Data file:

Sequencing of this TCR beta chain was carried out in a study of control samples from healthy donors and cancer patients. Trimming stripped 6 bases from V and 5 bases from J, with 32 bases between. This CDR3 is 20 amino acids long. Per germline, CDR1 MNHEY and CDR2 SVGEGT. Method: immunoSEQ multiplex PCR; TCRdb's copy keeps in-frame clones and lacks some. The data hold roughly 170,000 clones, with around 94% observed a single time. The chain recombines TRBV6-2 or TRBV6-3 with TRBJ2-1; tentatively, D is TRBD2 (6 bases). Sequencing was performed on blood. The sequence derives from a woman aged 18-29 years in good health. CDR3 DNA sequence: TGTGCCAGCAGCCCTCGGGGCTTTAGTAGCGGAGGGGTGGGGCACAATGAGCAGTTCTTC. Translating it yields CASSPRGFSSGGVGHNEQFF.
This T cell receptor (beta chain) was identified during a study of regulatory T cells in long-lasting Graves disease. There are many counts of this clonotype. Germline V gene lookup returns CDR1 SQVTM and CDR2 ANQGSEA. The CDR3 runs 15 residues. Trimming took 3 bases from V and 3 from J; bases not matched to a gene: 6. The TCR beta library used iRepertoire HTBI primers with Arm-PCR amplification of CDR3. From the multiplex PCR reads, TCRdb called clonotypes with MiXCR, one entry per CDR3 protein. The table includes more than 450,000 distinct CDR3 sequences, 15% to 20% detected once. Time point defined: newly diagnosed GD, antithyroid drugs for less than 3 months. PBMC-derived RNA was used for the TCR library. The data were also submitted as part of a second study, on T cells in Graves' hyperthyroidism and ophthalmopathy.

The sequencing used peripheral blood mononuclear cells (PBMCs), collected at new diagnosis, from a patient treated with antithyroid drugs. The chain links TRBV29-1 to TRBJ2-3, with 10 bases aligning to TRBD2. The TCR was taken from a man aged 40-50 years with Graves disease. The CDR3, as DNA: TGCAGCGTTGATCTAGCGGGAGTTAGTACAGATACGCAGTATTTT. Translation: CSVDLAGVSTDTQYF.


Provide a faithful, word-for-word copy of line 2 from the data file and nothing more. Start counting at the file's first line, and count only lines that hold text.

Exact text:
This T cell receptor (beta chain) was identified during a study of regulatory T cells in long-lasting Graves disease. There are many counts of this clonotype. Germline V gene lookup returns CDR1 SQVTM and CDR2 ANQGSEA. The CDR3 runs 15 residues. Trimming took 3 bases from V and 3 from J; bases not matched to a gene: 6. The TCR beta library used iRepertoire HTBI primers with Arm-PCR amplification of CDR3. From the multiplex PCR reads, TCRdb called clonotypes with MiXCR, one entry per CDR3 protein. The table includes more than 450,000 distinct CDR3 sequences, 15% to 20% detected once. Time point defined: newly diagnosed GD, antithyroid drugs for less than 3 months. PBMC-derived RNA was used for the TCR library. The data were also submitted as part of a second study, on T cells in Graves' hyperthyroidism and ophthalmopathy.